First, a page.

My usual posting routine works like this. I maintain a big idea list and add ideas to it all the time (and also cut ideas that I didn’t like). When it’s time to do research, I grab a big pile of those ideas and hit the library, seeking out any answers I might need and collecting information.

When I write posts, I’m usually writing about a week in advance (on average). Thus, the posts I’m writing today often won’t appear for a week – with some variation on that, both ways. This gives me some breathing room against personal emergencies – I don’t like my personal concerns to affect a steady diet of articles for my readers.

On rare occasions, when something really strikes me or something is particularly topical, I’ll substitute a freshly-written article into the queue and move the article that was supposed to appear to the end of the queue – about a week away.

I am a graduate student earning my Masters degree in library science and I wonder if you have some tips for all of us. (Many of my grad student friends read you, which is how I heard about your blog in the first place.)

Most of us are fairly composed in our spending – we try to cook at home and I’ve personally cut back on things like going to the movies. However, we’re still people, so sometimes we spend too much at Target or eat out a few too many times.

I guess the crux of my issue is advice for managing expectations regarding debt and debt payment as a student. When I started school I had to buy a car; I did a lot of research and purchased a new Subaru Forester instead of a used car. I’m extremely pleased with my purchase and know I made the right decision, but I now have a car payment on top of a medium amount of undergraduate loans and a lot of consumer debt on credit cards. (I lived in San Francisco for two years and charged a lot. Plus, as a student I sometimes need to charge expensive items like car repairs or plane tickets.) I can pay all my bills every month and have enough to live on, but I feel a lot of anxiety about all my debt and the small balance of my savings account.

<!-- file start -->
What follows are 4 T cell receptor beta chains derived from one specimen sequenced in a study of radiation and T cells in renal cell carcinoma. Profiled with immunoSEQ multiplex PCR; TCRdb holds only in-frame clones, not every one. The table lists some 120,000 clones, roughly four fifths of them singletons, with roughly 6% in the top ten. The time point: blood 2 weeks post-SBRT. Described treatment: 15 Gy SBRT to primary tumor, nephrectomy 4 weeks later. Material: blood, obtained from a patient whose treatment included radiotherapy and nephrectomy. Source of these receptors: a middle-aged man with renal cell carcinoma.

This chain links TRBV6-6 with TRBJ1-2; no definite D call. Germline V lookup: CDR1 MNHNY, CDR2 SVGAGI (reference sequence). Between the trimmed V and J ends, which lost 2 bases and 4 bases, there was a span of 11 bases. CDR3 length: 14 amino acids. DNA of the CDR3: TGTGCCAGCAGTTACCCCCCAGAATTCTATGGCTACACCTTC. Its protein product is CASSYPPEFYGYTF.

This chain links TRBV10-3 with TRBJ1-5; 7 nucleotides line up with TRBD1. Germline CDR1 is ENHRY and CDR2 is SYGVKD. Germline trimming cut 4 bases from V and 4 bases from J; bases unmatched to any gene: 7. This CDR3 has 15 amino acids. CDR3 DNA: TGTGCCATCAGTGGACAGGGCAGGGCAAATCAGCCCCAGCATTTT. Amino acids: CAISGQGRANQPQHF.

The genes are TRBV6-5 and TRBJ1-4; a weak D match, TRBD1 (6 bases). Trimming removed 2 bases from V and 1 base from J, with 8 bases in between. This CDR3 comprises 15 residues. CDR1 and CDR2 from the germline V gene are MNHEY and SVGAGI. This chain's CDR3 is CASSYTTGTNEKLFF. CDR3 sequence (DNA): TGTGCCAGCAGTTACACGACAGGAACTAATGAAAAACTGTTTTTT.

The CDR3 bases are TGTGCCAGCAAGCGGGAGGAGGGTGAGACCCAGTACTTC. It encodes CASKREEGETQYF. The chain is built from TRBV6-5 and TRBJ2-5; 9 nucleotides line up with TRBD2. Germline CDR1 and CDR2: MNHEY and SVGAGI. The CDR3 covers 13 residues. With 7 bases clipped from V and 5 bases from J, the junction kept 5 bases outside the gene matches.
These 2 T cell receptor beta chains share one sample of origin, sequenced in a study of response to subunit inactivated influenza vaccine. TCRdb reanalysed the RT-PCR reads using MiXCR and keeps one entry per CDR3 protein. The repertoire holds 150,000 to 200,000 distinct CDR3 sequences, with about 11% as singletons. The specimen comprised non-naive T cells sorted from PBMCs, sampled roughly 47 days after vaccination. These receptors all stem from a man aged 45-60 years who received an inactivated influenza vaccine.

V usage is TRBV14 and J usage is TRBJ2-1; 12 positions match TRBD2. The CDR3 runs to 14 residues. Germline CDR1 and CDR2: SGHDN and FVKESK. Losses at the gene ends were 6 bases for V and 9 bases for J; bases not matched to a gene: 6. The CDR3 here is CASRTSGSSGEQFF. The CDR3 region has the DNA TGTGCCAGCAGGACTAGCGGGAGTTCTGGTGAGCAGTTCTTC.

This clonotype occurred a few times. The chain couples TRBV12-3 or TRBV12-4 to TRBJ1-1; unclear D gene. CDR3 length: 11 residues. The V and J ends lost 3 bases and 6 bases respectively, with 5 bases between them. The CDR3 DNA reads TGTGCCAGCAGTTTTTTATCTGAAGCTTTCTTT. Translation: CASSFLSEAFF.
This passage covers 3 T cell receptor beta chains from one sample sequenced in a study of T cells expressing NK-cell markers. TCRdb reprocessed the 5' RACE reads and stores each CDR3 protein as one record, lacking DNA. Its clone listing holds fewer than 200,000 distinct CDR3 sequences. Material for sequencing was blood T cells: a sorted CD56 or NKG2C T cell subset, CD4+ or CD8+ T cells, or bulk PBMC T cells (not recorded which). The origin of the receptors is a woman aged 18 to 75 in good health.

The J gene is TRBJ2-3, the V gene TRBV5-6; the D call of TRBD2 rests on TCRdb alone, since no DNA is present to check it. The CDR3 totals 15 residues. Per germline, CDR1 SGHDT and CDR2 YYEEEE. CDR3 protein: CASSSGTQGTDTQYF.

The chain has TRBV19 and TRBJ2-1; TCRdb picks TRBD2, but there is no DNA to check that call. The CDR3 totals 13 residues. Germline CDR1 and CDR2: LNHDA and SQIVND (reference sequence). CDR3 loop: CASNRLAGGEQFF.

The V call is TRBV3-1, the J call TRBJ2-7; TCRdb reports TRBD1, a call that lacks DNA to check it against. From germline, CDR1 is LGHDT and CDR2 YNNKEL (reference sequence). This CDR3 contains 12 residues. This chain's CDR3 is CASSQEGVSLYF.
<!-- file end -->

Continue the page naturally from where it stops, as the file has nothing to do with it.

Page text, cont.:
Is graduate school a time where the rules change and I don’t need to be as concerned with my “debt snowball” repayments or other expenses I’m racking up (like tuition)?
– Leslie

I think graduate school is a time to live as inexpensively as possible, keep your student loans in forebearance, avoid consumer debt like the plague, and prepare yourself as thoroughly as possible for your coming career.